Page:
Oli Le Lievre 25:10
How, like, I'm gonna say, how'd you find the process? But like, what have you gained personally from it so far? Like through that experience of the application? What has been one key thing or key highlight of your farming career so far? And other questions like that? Was that Bella,

Speaker 1 25:25
I suppose one of the things that's just a sort of a vibe thing of, of anything like this is you do have to sit down and work out what you do, how you do, how to explain it to someone else. So it's actually you're almost giving a little peer review of your own situation. So that's probably something to sit down and write things down and say, How can I how can I make this into sense and, and what do we do? And try? And yeah, so not that we're unique in any way, I suppose. But yeah, just along the way, and it is good to mate. And I think just just making those people it's quite funny, sitting there with with a capital that we just ended up talking, and they were ended up being winners as well. So we thought that was funny at the end of the night and saying, Oh, wait, you know, sat together all day. So yeah, it was it's just what a funny meeting different ones, but, and just, I guess the different the different thinking too, which is good when you get all those different areas of people together? Because I think that's something I hear sometimes you'll go to something. And we'll some people we deal with, as a farmer will just say, whatever you say they'll go, Yes, that's right. Because they because you're their client, and they don't want to lose you as their client. So they just slow to support you and agree with everything you're saying. They'll never say against all that, they might try and steer you off in a different direction. But when you're in a different group, everyone just says what they think. And because you're not, well, I wasn't out to impress anybody else, sort of through the day that meeting other people, but you just sort of speak yourself. And it's just good to hear different opinions. And you can say something because you don't want to be a soundboard like a mirror image, or a mirror sounding of everyone else, you've got to be a bit different. And that's where different things come in. And then it might just be the light bulb moment for someone else to then give the answer that you're looking for. So just that bit of stimulation, I guess, to you to think. And that's what it's all about. I've areas, one of the trips, a local farming group went to New Zealand on a bit of a study tour 10 years ago. And the feedback I got after was, they wanted to know what everyone got out of it. And one of the guys goes, well, I met one of the other participants. And he answered, He solved three of my problems in the airport lounge waiting to go, it's sitting in Melbourne waiting to find it. So that was nice. So they were three problems he had on his in his business. And he solved them by sitting there talking to this bloke he didn't know, in the hours to get on the plane, nothing to do with New Zealand at all. But that's that's what it's about. You've just got to be there in the discussion, because something will trigger something and make you think and then yeah, and I think that's the best thing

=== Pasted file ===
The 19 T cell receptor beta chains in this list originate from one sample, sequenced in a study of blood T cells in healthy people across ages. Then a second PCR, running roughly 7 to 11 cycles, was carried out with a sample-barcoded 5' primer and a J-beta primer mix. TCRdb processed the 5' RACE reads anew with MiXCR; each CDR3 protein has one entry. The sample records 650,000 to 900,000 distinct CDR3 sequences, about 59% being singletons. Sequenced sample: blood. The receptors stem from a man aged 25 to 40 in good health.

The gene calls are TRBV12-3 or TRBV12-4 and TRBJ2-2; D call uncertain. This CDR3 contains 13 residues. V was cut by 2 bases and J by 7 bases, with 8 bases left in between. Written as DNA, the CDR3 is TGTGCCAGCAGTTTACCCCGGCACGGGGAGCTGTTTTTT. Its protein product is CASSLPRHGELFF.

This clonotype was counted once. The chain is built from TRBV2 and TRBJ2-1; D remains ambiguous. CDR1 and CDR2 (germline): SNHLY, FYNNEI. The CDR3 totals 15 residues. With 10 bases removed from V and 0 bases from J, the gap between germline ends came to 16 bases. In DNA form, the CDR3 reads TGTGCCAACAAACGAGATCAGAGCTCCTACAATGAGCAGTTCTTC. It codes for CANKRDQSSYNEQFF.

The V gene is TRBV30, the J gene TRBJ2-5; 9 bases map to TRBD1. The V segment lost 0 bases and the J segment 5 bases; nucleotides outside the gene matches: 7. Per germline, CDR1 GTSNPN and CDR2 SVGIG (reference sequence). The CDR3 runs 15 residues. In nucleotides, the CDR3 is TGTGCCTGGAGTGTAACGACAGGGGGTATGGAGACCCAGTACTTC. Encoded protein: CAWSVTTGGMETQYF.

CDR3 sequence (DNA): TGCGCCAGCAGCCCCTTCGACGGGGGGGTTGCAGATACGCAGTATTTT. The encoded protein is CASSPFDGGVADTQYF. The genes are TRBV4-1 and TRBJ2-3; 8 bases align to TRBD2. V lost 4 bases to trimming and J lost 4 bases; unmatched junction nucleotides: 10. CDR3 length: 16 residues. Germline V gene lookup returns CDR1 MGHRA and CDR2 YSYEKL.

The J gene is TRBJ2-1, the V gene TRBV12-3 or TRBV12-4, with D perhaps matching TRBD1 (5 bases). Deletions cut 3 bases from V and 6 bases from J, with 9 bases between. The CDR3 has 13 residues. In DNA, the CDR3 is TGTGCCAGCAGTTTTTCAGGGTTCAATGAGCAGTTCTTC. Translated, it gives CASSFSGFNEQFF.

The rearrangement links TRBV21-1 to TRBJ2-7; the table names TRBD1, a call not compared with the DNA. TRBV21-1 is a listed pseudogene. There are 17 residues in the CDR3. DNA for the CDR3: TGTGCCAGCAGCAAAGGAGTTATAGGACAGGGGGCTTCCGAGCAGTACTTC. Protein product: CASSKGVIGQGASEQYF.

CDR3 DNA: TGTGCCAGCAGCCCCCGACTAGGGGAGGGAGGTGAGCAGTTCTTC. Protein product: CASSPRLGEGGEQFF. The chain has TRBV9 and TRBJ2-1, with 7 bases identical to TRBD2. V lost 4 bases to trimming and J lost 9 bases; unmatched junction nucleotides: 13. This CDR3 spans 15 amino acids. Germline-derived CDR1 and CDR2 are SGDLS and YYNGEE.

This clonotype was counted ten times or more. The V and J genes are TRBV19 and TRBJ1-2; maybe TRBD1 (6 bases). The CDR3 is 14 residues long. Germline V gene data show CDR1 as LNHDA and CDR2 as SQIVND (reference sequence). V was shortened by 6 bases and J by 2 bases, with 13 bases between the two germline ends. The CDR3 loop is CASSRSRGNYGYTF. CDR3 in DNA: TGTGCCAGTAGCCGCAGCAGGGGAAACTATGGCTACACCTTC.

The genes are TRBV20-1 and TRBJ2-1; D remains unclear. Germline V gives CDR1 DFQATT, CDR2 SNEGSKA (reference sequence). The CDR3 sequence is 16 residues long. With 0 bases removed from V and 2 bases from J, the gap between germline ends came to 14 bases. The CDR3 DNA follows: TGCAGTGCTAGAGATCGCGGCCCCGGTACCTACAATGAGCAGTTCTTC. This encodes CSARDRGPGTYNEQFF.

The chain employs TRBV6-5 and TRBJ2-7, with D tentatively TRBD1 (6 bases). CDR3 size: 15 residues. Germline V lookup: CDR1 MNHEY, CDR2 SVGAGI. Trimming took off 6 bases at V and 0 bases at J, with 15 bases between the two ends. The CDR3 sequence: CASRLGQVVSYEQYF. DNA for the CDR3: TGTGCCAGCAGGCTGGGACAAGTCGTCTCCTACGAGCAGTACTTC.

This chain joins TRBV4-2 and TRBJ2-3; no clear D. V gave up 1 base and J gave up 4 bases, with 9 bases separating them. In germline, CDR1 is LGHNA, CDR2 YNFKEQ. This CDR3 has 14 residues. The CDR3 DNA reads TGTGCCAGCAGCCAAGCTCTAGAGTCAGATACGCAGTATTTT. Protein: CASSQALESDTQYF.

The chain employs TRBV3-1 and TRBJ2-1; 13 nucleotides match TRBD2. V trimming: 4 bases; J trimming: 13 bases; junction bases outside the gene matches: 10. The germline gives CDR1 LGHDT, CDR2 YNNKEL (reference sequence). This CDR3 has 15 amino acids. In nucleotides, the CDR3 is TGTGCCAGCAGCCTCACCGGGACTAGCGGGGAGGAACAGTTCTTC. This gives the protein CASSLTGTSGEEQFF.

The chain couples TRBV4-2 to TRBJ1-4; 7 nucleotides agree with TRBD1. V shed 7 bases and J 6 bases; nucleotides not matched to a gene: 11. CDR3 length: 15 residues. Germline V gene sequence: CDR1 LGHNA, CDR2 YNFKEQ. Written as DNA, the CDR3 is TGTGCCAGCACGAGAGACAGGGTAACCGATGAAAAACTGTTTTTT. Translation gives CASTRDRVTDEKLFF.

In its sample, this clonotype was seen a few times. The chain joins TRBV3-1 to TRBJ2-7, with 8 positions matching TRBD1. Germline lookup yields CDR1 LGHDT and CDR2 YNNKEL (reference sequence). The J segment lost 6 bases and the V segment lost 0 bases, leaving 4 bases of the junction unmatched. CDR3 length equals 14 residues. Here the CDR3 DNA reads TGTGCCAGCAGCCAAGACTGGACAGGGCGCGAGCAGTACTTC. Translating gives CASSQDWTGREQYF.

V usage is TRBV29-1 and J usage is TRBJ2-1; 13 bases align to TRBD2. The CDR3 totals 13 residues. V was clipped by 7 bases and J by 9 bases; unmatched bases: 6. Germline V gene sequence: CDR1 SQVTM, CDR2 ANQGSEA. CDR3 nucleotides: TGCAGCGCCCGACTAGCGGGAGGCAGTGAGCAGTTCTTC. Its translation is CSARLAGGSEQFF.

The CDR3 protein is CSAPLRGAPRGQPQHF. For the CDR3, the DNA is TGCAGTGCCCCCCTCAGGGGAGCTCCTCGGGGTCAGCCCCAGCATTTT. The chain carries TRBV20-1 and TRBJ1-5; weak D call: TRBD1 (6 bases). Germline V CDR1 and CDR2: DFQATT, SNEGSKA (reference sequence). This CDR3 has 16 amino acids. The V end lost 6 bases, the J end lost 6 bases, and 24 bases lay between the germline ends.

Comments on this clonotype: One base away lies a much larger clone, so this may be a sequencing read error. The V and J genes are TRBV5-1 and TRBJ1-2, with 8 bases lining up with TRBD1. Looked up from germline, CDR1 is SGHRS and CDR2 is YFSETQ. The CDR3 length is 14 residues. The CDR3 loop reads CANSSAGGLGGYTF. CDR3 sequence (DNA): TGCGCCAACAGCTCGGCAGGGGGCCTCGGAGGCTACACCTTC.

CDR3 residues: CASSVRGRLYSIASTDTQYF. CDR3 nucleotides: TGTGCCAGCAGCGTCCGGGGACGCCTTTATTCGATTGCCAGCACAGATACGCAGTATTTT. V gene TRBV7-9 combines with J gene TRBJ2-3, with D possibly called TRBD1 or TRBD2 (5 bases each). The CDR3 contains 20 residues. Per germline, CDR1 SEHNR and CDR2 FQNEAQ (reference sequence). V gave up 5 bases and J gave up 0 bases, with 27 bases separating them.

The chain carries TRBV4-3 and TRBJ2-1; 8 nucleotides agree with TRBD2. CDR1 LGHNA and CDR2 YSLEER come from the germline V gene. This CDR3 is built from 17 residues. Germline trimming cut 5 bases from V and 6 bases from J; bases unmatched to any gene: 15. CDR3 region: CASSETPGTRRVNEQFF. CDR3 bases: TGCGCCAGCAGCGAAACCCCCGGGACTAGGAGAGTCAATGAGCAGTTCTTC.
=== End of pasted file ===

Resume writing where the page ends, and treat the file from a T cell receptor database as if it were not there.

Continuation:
Oli Le Lievre 28:09
totally did. Now I think you're bang on there, that kind of peer learning, I tell you, it's the sacred of a podcast, you get the chance to ask people different questions of things you're trying to work out, and you just get to pick their brain on things that you're trying to work out or overcome yourself, say, I'm bloody excited for all of you. It's, it'd be such an interesting group to be part of. And I think that, as you say that peer to peer learning of different experiences of how people approach different things is going to be fantastic. Yeah. Well, Ted, thank you so much for coming and having a chat. Good luck with your year of travel and farming and everything else that you've got to juggle this year. And hopefully, we can keep abreast of what you guys are up to and, and even circle back later on and say what some of the takeaways were and, and maybe why others should look to try and get involved if they have the opportunity as well.

Speaker 1 28:58
I'll talk about the opportunity. So taking those opportunities. It's

Oli Le Lievre 29:03
fantastic. Thanks, Ted. Thank you. Well, that's it for another episode from us here at humans of agriculture. We hope you're enjoying these podcasts. And well if you're not, let us know hit us up at Hello at humans of Get in touch with any guests recommendations topics, or things you'd like us to talk and get curious about. If you enjoyed this episode, please share it with a friend. Right subscribe, review it, any feedback is absolutely awesome. And we really do welcome it. So look after yourselves. Stay safe. stay sane. We'll see you next time.